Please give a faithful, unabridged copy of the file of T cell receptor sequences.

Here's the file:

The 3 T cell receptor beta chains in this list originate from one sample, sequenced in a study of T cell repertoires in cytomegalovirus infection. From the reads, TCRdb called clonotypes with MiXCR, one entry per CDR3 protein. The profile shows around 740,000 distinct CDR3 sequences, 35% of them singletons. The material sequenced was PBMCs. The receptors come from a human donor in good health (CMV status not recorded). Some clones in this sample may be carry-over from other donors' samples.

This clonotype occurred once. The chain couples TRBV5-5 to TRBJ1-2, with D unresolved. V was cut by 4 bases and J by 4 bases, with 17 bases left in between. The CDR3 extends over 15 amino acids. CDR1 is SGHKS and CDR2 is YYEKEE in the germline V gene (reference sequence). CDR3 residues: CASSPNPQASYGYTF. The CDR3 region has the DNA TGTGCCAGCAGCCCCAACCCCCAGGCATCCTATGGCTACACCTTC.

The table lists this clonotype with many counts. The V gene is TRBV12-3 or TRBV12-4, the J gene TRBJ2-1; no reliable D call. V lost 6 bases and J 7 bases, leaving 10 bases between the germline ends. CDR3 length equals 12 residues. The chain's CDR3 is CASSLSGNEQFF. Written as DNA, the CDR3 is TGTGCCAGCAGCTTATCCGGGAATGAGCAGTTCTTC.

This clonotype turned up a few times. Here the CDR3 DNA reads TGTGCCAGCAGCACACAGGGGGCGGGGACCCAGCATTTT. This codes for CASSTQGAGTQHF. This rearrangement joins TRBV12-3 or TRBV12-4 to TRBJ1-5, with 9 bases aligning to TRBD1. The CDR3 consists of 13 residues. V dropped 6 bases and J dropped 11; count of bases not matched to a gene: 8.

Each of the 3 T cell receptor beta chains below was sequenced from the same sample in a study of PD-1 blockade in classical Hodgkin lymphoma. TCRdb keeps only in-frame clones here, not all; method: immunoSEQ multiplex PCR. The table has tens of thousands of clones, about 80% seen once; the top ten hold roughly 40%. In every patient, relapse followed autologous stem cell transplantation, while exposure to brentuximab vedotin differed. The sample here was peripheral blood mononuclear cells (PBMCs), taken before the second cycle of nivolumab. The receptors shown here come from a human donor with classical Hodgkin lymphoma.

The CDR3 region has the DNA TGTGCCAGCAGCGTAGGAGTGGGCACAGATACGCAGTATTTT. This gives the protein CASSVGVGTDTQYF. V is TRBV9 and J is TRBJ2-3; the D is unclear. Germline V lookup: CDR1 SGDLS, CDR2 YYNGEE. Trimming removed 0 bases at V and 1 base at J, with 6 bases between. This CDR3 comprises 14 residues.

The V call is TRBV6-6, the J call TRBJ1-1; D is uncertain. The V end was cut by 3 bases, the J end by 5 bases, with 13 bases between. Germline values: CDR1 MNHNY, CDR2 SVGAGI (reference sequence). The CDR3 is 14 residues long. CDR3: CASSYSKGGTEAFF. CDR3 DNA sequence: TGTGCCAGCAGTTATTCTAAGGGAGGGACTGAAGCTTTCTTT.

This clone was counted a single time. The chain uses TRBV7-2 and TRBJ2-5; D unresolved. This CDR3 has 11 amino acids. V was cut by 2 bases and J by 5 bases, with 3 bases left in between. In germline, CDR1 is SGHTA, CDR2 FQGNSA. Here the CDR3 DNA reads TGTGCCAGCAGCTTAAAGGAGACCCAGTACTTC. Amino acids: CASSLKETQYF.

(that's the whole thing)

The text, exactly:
The 3 T cell receptor beta chains in this list originate from one sample, sequenced in a study of T cell repertoires in cytomegalovirus infection. From the reads, TCRdb called clonotypes with MiXCR, one entry per CDR3 protein. The profile shows around 740,000 distinct CDR3 sequences, 35% of them singletons. The material sequenced was PBMCs. The receptors come from a human donor in good health (CMV status not recorded). Some clones in this sample may be carry-over from other donors' samples.

This clonotype occurred once. The chain couples TRBV5-5 to TRBJ1-2, with D unresolved. V was cut by 4 bases and J by 4 bases, with 17 bases left in between. The CDR3 extends over 15 amino acids. CDR1 is SGHKS and CDR2 is YYEKEE in the germline V gene (reference sequence). CDR3 residues: CASSPNPQASYGYTF. The CDR3 region has the DNA TGTGCCAGCAGCCCCAACCCCCAGGCATCCTATGGCTACACCTTC.

The table lists this clonotype with many counts. The V gene is TRBV12-3 or TRBV12-4, the J gene TRBJ2-1; no reliable D call. V lost 6 bases and J 7 bases, leaving 10 bases between the germline ends. CDR3 length equals 12 residues. The chain's CDR3 is CASSLSGNEQFF. Written as DNA, the CDR3 is TGTGCCAGCAGCTTATCCGGGAATGAGCAGTTCTTC.

This clonotype turned up a few times. Here the CDR3 DNA reads TGTGCCAGCAGCACACAGGGGGCGGGGACCCAGCATTTT. This codes for CASSTQGAGTQHF. This rearrangement joins TRBV12-3 or TRBV12-4 to TRBJ1-5, with 9 bases aligning to TRBD1. The CDR3 consists of 13 residues. V dropped 6 bases and J dropped 11; count of bases not matched to a gene: 8.

Each of the 3 T cell receptor beta chains below was sequenced from the same sample in a study of PD-1 blockade in classical Hodgkin lymphoma. TCRdb keeps only in-frame clones here, not all; method: immunoSEQ multiplex PCR. The table has tens of thousands of clones, about 80% seen once; the top ten hold roughly 40%. In every patient, relapse followed autologous stem cell transplantation, while exposure to brentuximab vedotin differed. The sample here was peripheral blood mononuclear cells (PBMCs), taken before the second cycle of nivolumab. The receptors shown here come from a human donor with classical Hodgkin lymphoma.

The CDR3 region has the DNA TGTGCCAGCAGCGTAGGAGTGGGCACAGATACGCAGTATTTT. This gives the protein CASSVGVGTDTQYF. V is TRBV9 and J is TRBJ2-3; the D is unclear. Germline V lookup: CDR1 SGDLS, CDR2 YYNGEE. Trimming removed 0 bases at V and 1 base at J, with 6 bases between. This CDR3 comprises 14 residues.

The V call is TRBV6-6, the J call TRBJ1-1; D is uncertain. The V end was cut by 3 bases, the J end by 5 bases, with 13 bases between. Germline values: CDR1 MNHNY, CDR2 SVGAGI (reference sequence). The CDR3 is 14 residues long. CDR3: CASSYSKGGTEAFF. CDR3 DNA sequence: TGTGCCAGCAGTTATTCTAAGGGAGGGACTGAAGCTTTCTTT.

This clone was counted a single time. The chain uses TRBV7-2 and TRBJ2-5; D unresolved. This CDR3 has 11 amino acids. V was cut by 2 bases and J by 5 bases, with 3 bases left in between. In germline, CDR1 is SGHTA, CDR2 FQGNSA. Here the CDR3 DNA reads TGTGCCAGCAGCTTAAAGGAGACCCAGTACTTC. Amino acids: CASSLKETQYF.